Under the contract at issue in this case, the obligation to pay DOCS the commission is imposed on MCI -- not call recipients. Although MCI intended to collect the total rate from call recipients (including the portion covering the commission), it owed the commission to DOCS regardless of whether it actually received payment from these consumers. Despite MCI's contractual obligation to forward the access charge to DOCS, the per-call commission was not a "tax" imposed on the telephone services provider. Of course, having voluntarily participated in the bidding process and entered into an agreement with DOCS, MCI could not, in any event, complain that government compulsion was involved.*fn8

Given that no tax or fee has been imposed on MCI -- the company that is actually obligated to pay the commission -- we are not persuaded that the commission was transformed into a tax or fee just because MCI passed this cost on to call recipients along with its other reasonable operating expenses. If the state leased public property that it owned to a commercial retail business at a profitable rent, would customers be able to complain that they had been "taxed" when the business tenant passed on its rental costs by charging higher prices for its goods? This Court has never held that the government is precluded under the constitution from charging market rents for its properties, nor have we suggested that, when it does so, its revenues can be no greater than the amount necessary to cover the actual costs associated with ownership or maintenance. Moreover, it is significant that DOCS had no "enforcement" authority vis-avis the call recipient and could not attempt to collect the commission from that consumer if MCI failed to do so, another fact that distinguishes this scenario from a tax (see e.g. Tax Law §§ 1133[b], [c] [allowing state to recover unpaid sales and use taxes from consumers]). Petitioners were given the choice of accepting or rejecting the calls and were charged only if they decided to receive telephone services from MCI.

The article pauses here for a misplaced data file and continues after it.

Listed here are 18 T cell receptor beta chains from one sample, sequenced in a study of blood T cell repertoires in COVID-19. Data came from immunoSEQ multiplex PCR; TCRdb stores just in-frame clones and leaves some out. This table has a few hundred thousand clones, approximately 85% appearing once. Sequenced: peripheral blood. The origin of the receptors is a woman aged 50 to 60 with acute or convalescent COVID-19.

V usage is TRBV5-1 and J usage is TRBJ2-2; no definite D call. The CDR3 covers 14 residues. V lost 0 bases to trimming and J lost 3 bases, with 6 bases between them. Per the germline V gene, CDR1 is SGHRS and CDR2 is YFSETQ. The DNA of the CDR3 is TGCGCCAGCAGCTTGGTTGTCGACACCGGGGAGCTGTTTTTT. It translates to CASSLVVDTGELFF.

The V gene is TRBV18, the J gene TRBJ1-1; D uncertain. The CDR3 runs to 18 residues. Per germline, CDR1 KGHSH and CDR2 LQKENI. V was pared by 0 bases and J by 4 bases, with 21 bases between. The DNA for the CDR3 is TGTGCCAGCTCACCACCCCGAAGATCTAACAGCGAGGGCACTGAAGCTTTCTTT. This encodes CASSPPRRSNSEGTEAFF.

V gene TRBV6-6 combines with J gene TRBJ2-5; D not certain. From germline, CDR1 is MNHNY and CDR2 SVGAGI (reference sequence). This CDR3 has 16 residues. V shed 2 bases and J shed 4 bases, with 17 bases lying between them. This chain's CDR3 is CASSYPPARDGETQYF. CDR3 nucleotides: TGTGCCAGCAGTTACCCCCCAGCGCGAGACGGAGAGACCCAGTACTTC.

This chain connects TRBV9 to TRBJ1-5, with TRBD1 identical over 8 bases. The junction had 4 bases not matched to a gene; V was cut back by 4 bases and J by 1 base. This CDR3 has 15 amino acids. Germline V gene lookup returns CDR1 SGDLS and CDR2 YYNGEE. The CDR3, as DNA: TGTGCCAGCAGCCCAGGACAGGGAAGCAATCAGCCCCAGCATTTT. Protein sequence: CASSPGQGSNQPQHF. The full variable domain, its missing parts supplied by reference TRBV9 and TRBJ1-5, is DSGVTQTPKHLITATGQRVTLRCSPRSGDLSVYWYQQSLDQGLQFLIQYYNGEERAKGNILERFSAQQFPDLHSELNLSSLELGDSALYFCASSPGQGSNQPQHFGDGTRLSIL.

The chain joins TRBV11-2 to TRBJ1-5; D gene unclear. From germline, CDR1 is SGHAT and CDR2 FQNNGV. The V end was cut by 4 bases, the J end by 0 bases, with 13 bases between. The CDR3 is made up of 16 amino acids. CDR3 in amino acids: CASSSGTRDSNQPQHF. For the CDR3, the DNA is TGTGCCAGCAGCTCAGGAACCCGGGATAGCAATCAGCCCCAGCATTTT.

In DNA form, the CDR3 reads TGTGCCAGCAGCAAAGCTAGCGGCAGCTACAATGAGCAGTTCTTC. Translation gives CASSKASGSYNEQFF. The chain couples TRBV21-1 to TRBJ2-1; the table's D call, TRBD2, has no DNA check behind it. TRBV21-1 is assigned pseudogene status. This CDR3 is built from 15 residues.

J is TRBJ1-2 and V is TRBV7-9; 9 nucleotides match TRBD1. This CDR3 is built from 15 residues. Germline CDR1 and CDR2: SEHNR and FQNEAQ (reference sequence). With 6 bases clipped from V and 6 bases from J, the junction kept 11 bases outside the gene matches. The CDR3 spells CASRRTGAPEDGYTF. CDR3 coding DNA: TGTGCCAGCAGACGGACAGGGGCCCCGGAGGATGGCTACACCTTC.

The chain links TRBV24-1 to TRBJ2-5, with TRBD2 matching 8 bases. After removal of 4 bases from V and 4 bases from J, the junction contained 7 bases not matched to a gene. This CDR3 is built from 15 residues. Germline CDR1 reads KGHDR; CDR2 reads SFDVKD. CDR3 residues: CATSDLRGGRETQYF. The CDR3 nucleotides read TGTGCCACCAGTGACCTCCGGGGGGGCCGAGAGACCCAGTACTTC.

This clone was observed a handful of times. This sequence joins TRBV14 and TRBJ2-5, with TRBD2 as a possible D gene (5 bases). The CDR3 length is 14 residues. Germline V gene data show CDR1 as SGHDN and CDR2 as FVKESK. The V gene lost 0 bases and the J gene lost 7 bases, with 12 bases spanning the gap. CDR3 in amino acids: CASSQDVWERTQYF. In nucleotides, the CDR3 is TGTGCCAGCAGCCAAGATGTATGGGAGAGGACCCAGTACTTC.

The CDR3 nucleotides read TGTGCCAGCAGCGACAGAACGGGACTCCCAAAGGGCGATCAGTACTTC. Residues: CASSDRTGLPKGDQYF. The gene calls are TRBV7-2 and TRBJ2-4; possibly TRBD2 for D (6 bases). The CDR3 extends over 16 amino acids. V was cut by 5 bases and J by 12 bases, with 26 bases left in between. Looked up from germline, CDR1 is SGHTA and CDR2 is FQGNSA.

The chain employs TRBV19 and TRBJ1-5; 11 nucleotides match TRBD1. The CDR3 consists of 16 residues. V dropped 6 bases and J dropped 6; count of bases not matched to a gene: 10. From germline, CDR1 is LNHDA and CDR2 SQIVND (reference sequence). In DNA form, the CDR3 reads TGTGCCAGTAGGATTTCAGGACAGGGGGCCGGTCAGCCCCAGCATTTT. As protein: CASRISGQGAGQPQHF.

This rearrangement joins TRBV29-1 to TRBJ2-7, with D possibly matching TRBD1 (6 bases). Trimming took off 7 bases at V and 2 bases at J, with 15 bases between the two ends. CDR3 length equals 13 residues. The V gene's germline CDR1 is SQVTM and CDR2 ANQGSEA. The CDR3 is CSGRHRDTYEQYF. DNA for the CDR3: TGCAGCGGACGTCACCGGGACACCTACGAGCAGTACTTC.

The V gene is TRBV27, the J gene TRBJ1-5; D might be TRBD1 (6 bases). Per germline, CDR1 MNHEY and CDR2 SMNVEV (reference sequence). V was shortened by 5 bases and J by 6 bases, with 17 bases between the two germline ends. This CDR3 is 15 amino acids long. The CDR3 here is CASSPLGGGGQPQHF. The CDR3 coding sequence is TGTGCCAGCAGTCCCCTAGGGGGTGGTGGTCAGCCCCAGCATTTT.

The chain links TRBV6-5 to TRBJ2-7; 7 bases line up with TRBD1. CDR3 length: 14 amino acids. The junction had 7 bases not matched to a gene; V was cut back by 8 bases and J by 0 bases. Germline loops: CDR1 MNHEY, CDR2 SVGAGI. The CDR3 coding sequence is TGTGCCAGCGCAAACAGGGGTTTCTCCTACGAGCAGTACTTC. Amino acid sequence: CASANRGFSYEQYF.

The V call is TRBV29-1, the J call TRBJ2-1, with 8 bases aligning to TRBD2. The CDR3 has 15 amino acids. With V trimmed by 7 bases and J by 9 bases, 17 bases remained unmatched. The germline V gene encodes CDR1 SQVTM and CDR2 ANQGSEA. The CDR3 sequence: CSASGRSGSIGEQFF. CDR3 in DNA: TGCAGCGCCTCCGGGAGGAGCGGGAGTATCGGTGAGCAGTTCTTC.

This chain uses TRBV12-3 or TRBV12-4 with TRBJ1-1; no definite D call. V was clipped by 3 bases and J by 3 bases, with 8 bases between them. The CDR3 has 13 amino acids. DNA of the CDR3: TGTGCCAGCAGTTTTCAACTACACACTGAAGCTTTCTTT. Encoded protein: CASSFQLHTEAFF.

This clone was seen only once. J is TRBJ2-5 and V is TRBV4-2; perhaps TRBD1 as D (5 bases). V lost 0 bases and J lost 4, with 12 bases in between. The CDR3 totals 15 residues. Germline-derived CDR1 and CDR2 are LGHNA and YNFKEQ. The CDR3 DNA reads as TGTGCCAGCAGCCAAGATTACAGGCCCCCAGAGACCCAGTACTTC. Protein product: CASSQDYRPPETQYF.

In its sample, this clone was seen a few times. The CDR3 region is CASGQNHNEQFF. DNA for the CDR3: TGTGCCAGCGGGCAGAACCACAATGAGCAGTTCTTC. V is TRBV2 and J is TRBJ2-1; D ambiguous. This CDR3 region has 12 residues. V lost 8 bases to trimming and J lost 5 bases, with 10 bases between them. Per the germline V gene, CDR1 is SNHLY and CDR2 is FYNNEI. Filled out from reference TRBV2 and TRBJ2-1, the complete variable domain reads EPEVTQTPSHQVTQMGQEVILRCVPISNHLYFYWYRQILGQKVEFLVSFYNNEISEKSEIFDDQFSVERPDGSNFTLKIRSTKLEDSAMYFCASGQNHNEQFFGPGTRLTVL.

Certainly, the contractual arrangement relates to DOCS' performance of a governmental function -- the administration of the prison system -- but it lacks the hallmarks of a tax or fee because DOCS has not compelled petitioners to purchase services from MCI, nor are telephone services a government benefit (see generally, Valdez v State of New Mexico, 132 NM 667, 673 [2002] [where call recipients voluntarily accepted inmate calls, rate charged for telephone service was not a tax but was "a price at which and for which the public utility service or product is sold"]).*fn9 There was nothing unusual or unique about the commission authorized under the contract between DOCS and MCI because payphone commissions of this type are common within the telephone services industry. DOCS was under no obligation to negotiate a commission -- it could have allowed MCI to retain all the profits generated by the calls and, if it had, no colorable claim could have been made that call recipients were being taxed. Yet, it also was not constitutionally required to provide MCI or any other telephone company free access to its facilities, when landowners typically receive compensation for granting such access.*fn10 In ...